Polling Rate among Gaming Mice Analysis: 1000hz Is Not Enough

Everything about latency. Tips, testing methods, mouse lag, display lag, game engine lag, network lag, whole input lag chain, VSYNC OFF vs VSYNC ON, and more! Input Lag Articles on Blur Busters.
deama
Posts: 224
Joined: 07 Aug 2019, 12:00

Re: Polling Rate among Gaming Mice Analysis: 1000hz Is Not Enough

Post by deama » 08 Jul 2020, 17:50

NDUS wrote:
13 Jan 2020, 20:23
BTRY B 529th FA BN wrote:
13 Jan 2020, 18:15
How can I get my mouse to poll at 8000Hz?

Using a Bloody SP30
Sensor: PMW 3360 Optical Engine
Can only be done with the following mice:

- any mouse with MLT04 sensor (but it is pointless, because MLT04 is an ancient sensor that maxes out at 1.5m/s, defeating the purpose of 8000hz polling)

Or, one of the two mice that use qsxcv's custom PMW3360 firmware that is designed for 8000hz polling:
- Zaunkoenig M1K (probably shipping in 1-2 months)
- Ninox Astrum (apparent vaporware with no update in a year)

If you have one of these options, this overclock.net thread has the right driver
Could other mouses be overclocked to 4000hz at least?
Also, I hear that a lot of mouses these days have an artificial cap on the polling rate, is there some way to hack it and disable that?

konchy
Posts: 10
Joined: 11 Dec 2018, 04:54

Re: Polling Rate among Gaming Mice Analysis: 1000hz Is Not Enough

Post by konchy » 22 Jul 2020, 14:08

Would like some clarification.
Why would all these high refresh rate mice matter when our monitors can't even display them?

For instance, if my monitor can only display 240 Hz, and my mouse is performing at 1000 Hz, it already means that 3 out of 4 mouse updates are being skipped by the monitor. What more with mice that are polling at 4k or 8k Hz.

On another note, my mice (Razer Viper Mini and Logitech G02} don't even poll at a constant 1000 Hz unless I'm moving/flicking it fast. Most of the time it hovers around 200-700 Hz, averaging about 500-600Hz. How fast would you have to flick a mouse to reach 4k or 8k Hz polling rate?

deama
Posts: 224
Joined: 07 Aug 2019, 12:00

Re: Polling Rate among Gaming Mice Analysis: 1000hz Is Not Enough

Post by deama » 23 Jul 2020, 05:23

konchy wrote:
22 Jul 2020, 14:08
Would like some clarification.
Why would all these high refresh rate mice matter when our monitors can't even display them?

For instance, if my monitor can only display 240 Hz, and my mouse is performing at 1000 Hz, it already means that 3 out of 4 mouse updates are being skipped by the monitor. What more with mice that are polling at 4k or 8k Hz.
It's mostly to do with flick shots or quick camera movements, e.g. in an fps game, if you do a 180 degree spin, you have to slice the 1000hz polling rate between the each of the 180 degrees; whereas with 8000hz this slicing ends up making it much smoother because you have more hz.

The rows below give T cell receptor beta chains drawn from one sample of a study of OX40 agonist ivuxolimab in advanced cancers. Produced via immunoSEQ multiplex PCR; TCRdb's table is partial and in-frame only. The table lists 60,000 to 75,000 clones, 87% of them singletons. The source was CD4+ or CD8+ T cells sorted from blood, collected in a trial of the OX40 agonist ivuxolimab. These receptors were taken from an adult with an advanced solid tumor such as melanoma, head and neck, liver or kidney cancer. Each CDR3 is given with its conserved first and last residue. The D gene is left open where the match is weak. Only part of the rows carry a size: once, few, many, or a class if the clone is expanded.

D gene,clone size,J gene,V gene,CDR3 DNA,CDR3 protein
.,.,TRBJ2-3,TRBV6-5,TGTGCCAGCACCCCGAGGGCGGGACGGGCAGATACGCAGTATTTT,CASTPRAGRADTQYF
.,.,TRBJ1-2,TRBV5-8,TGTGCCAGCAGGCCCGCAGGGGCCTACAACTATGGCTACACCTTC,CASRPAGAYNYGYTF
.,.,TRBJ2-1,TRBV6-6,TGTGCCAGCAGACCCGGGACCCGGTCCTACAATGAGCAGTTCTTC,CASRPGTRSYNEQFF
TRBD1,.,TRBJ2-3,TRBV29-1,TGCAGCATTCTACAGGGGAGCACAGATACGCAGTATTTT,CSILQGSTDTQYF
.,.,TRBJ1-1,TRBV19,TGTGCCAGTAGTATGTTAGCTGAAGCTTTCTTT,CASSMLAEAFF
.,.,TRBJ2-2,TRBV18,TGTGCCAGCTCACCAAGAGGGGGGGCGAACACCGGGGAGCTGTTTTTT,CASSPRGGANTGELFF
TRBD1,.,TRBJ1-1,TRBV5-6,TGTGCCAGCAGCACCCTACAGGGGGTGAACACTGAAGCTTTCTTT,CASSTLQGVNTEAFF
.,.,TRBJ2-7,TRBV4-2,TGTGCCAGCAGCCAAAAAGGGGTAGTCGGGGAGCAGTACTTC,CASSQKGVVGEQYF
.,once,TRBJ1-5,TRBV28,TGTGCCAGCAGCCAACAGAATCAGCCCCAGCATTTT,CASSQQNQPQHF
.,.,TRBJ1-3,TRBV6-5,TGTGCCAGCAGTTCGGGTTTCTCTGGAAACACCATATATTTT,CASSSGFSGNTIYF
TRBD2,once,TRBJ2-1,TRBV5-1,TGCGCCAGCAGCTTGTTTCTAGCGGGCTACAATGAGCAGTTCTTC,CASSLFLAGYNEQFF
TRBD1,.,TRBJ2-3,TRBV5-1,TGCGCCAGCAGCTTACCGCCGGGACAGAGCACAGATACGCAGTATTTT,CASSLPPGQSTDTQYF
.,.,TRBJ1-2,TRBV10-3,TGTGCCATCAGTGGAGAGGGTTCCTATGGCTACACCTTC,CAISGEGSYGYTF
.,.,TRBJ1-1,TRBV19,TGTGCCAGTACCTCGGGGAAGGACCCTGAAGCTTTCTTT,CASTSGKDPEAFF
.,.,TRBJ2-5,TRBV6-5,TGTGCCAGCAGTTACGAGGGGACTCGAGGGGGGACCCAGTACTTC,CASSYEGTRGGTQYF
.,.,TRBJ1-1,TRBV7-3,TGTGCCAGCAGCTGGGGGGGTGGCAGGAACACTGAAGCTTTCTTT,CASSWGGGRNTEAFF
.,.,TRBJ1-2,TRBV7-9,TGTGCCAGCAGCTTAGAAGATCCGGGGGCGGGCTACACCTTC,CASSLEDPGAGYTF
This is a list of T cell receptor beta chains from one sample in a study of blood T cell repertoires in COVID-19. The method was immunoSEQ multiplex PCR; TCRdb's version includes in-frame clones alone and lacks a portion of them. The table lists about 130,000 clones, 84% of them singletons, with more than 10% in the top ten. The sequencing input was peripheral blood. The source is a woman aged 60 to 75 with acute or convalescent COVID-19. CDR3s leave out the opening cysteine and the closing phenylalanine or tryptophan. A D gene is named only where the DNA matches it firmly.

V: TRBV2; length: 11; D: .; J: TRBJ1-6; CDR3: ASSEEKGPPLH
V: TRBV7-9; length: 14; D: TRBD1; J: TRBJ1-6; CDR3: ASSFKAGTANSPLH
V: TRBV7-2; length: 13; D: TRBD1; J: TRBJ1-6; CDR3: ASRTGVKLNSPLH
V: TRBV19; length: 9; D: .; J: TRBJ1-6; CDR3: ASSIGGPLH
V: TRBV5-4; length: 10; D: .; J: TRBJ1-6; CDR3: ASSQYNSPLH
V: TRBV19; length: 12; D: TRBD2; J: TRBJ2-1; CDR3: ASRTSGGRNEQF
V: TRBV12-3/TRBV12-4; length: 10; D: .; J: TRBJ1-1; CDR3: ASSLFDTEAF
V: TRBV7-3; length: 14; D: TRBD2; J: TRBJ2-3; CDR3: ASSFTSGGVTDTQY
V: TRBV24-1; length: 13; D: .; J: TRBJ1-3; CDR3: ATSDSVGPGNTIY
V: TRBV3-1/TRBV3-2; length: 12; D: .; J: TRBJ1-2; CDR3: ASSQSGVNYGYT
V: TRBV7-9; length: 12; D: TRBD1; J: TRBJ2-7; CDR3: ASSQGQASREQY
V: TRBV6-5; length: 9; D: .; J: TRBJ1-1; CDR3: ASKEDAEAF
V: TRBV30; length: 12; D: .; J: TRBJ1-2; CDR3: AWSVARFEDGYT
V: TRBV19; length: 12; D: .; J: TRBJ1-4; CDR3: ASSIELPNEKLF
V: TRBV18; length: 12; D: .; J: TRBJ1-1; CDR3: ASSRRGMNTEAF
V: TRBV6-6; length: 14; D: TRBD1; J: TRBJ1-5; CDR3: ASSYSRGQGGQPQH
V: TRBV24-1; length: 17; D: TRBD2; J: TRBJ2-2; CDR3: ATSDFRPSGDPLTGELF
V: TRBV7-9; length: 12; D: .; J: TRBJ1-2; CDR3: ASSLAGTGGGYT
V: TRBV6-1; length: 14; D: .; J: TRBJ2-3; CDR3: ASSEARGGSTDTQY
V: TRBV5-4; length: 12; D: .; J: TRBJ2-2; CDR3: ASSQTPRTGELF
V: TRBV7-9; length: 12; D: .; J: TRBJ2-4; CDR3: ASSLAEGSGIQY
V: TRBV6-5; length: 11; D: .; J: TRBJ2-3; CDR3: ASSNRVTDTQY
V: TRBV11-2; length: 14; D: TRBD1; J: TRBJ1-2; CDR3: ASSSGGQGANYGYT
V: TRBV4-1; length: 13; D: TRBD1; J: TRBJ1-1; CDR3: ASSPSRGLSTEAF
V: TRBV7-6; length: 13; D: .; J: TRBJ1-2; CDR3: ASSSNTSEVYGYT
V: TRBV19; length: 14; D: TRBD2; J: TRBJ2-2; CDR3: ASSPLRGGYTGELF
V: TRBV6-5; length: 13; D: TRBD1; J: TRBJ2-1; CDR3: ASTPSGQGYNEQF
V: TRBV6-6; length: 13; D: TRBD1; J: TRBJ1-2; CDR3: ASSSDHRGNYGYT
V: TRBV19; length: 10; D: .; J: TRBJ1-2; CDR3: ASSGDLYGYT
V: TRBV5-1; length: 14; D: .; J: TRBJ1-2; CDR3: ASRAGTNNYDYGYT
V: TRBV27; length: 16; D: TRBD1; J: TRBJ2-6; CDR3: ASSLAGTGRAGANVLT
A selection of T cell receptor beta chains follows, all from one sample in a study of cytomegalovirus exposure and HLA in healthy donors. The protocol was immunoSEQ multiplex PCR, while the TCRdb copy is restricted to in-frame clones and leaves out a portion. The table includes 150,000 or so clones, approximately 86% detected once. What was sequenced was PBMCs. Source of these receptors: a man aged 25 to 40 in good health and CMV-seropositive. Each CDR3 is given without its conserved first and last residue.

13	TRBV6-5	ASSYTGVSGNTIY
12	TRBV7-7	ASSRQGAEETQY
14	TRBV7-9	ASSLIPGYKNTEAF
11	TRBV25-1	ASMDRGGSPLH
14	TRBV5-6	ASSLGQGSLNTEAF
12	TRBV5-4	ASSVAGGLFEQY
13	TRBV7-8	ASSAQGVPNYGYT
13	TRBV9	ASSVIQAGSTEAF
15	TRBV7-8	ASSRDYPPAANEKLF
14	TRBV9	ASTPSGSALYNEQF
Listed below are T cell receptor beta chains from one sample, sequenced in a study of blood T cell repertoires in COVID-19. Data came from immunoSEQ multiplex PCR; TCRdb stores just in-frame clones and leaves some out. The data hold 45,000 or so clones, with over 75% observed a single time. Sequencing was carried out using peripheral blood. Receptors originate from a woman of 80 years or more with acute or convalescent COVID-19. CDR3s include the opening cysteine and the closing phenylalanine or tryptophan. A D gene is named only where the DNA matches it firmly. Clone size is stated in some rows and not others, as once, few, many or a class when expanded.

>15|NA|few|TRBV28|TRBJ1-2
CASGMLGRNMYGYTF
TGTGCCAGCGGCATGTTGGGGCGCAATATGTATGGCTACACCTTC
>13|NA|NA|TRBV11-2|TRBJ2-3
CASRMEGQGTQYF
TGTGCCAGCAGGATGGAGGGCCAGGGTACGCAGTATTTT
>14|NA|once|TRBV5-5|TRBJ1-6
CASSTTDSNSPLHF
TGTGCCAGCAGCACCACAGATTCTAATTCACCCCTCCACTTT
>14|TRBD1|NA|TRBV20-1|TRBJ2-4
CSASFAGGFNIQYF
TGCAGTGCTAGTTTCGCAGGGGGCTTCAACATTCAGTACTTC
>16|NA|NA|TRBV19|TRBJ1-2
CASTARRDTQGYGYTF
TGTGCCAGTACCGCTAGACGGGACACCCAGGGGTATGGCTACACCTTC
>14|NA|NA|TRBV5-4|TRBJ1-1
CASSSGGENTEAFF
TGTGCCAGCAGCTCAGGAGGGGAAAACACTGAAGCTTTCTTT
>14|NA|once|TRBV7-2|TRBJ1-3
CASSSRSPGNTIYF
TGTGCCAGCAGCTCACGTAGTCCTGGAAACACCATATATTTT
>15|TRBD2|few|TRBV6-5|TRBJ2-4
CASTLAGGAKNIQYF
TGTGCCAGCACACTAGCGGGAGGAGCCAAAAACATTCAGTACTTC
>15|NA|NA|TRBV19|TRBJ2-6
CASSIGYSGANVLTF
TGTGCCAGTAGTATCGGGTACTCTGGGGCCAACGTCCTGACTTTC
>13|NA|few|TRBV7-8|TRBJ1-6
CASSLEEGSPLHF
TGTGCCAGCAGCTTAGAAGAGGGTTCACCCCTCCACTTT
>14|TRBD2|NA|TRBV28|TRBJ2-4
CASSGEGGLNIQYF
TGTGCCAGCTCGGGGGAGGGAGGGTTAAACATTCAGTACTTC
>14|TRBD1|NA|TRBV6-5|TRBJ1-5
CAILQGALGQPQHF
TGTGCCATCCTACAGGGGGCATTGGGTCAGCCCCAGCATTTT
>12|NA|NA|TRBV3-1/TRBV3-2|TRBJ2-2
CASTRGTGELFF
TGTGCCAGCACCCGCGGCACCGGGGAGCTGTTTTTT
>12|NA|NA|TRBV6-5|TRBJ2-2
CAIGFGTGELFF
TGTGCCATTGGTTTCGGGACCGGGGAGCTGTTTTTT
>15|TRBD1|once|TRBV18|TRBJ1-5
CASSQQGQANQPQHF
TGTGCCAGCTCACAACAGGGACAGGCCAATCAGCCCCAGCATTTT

konchy
Posts: 10
Joined: 11 Dec 2018, 04:54

Re: Polling Rate among Gaming Mice Analysis: 1000hz Is Not Enough

Post by konchy » 29 Jul 2020, 12:00

But we won't be able to see or feel that additional smoothness because our monitors aren't updating as fast as our mice is?

To truly take advantage of a 4k Hz mouse we probably would have to wait until we get pcs that can consistently output 4000 fps on a 4000 Hz monitor

User avatar
Chief Blur Buster
Site Admin
Posts: 8831
Joined: 05 Dec 2013, 15:44
Location: Toronto / Hamilton, Ontario, Canada
Contact:

Re: Polling Rate among Gaming Mice Analysis: 1000hz Is Not Enough

Post by Chief Blur Buster » 29 Jul 2020, 13:43

konchy wrote:
29 Jul 2020, 12:00
To truly take advantage of a 4k Hz mouse we probably would have to wait until we get pcs that can consistently output 4000 fps on a 4000 Hz monitor
FALSE
There is a beat frequency effect problem!
You don't need 4000fps. There's microstutter problems from Hz-vs-poll aliasing effects too!
I've got a photo here, of this very example:

Image

Today, it's even worse at 240Hz, 360Hz and 480Hz, as refresh rates starts to get closer to Hz. Read below!

The aliasing effects change with sync technology setting, blur reduction setting, VRR setting, and all, but it's all there at lower poll Hz. 1000Hz isn't enough, I already see limiting factors during strobed operation for 1000Hz polling, with my very own eyes... ... ...
konchy wrote:
29 Jul 2020, 12:00
But we won't be able to see or feel that additional smoothness because our monitors aren't updating as fast as our mice is?
Actually, yes we can. There's a beat frequency effect between poll rate and frame rate.

As refresh rates start to enroach poll rates, the beat-frequency effects are becoming more amplified.

There's a more noticeable beat-frequency audio effect between a 499Hz audio tone and a 1000Hz audio tone, than a 101Hz audio tone and a 1000Hz audio tone. Not as noticeable as a 999Hz audio tone and a 1000Hz audio tone, but definitely 499Hz-vs-1000Hz is more noticeable han 101Hz-vs-1000Hz. Even though I am deafie, I am quite aware of how stronger beat frequencies become when they are closer-together in octaves.

Likewise, you see those raising refresh rates and frame rates, combined with falling motion blur (that normally hides tiny microstutters)? Bingo, Einstien.

The same effect happens to microstutter harmonics / beat frequencies. Some of the harmonic microstutter mathematics are explained in Blur Busters Law: The Amazing Journey To Future 1000 Hz Displays

During VRR operation and low-motion-blur operation (1ms MPRT, strobe backlights), these microstutters are also additionally made more visible, and even sub-millisecond microstutters will become visible (The Amazing Human Visible Feats Of The Millisecond) as screen resolution becomes higher simulaneously with much lower motion blur.